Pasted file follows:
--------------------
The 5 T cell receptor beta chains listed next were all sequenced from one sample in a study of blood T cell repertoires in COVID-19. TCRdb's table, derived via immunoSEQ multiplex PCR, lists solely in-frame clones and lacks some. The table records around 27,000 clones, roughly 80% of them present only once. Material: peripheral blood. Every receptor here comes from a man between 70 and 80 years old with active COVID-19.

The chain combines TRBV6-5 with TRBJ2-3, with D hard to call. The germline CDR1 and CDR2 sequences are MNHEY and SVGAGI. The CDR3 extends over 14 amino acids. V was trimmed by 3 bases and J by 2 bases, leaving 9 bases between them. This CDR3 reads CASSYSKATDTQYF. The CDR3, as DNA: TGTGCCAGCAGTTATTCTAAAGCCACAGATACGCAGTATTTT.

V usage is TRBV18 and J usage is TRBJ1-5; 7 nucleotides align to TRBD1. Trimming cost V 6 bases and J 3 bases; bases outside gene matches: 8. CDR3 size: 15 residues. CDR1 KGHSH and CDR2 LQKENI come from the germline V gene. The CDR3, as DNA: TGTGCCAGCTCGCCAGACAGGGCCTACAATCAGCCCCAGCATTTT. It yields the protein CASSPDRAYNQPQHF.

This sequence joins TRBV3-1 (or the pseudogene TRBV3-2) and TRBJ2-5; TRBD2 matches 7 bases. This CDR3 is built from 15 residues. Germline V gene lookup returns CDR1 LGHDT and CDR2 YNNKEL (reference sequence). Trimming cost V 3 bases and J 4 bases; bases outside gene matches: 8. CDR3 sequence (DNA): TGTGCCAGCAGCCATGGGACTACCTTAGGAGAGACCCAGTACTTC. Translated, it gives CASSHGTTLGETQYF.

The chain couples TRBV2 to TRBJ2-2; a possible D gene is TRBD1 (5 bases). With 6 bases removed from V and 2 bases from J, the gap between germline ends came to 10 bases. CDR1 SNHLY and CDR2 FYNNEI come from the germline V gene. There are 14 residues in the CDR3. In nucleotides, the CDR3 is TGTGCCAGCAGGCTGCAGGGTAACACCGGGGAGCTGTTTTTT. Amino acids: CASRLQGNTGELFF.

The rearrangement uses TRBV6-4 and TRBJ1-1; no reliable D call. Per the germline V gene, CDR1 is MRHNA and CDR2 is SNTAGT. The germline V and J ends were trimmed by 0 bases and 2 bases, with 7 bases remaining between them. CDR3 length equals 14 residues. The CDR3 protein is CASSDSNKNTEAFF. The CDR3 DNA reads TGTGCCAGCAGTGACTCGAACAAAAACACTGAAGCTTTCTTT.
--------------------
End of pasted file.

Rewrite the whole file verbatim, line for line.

The 5 T cell receptor beta chains listed next were all sequenced from one sample in a study of blood T cell repertoires in COVID-19. TCRdb's table, derived via immunoSEQ multiplex PCR, lists solely in-frame clones and lacks some. The table records around 27,000 clones, roughly 80% of them present only once. Material: peripheral blood. Every receptor here comes from a man between 70 and 80 years old with active COVID-19.

The chain combines TRBV6-5 with TRBJ2-3, with D hard to call. The germline CDR1 and CDR2 sequences are MNHEY and SVGAGI. The CDR3 extends over 14 amino acids. V was trimmed by 3 bases and J by 2 bases, leaving 9 bases between them. This CDR3 reads CASSYSKATDTQYF. The CDR3, as DNA: TGTGCCAGCAGTTATTCTAAAGCCACAGATACGCAGTATTTT.

V usage is TRBV18 and J usage is TRBJ1-5; 7 nucleotides align to TRBD1. Trimming cost V 6 bases and J 3 bases; bases outside gene matches: 8. CDR3 size: 15 residues. CDR1 KGHSH and CDR2 LQKENI come from the germline V gene. The CDR3, as DNA: TGTGCCAGCTCGCCAGACAGGGCCTACAATCAGCCCCAGCATTTT. It yields the protein CASSPDRAYNQPQHF.

This sequence joins TRBV3-1 (or the pseudogene TRBV3-2) and TRBJ2-5; TRBD2 matches 7 bases. This CDR3 is built from 15 residues. Germline V gene lookup returns CDR1 LGHDT and CDR2 YNNKEL (reference sequence). Trimming cost V 3 bases and J 4 bases; bases outside gene matches: 8. CDR3 sequence (DNA): TGTGCCAGCAGCCATGGGACTACCTTAGGAGAGACCCAGTACTTC. Translated, it gives CASSHGTTLGETQYF.

The chain couples TRBV2 to TRBJ2-2; a possible D gene is TRBD1 (5 bases). With 6 bases removed from V and 2 bases from J, the gap between germline ends came to 10 bases. CDR1 SNHLY and CDR2 FYNNEI come from the germline V gene. There are 14 residues in the CDR3. In nucleotides, the CDR3 is TGTGCCAGCAGGCTGCAGGGTAACACCGGGGAGCTGTTTTTT. Amino acids: CASRLQGNTGELFF.

The rearrangement uses TRBV6-4 and TRBJ1-1; no reliable D call. Per the germline V gene, CDR1 is MRHNA and CDR2 is SNTAGT. The germline V and J ends were trimmed by 0 bases and 2 bases, with 7 bases remaining between them. CDR3 length equals 14 residues. The CDR3 protein is CASSDSNKNTEAFF. The CDR3 DNA reads TGTGCCAGCAGTGACTCGAACAAAAACACTGAAGCTTTCTTT.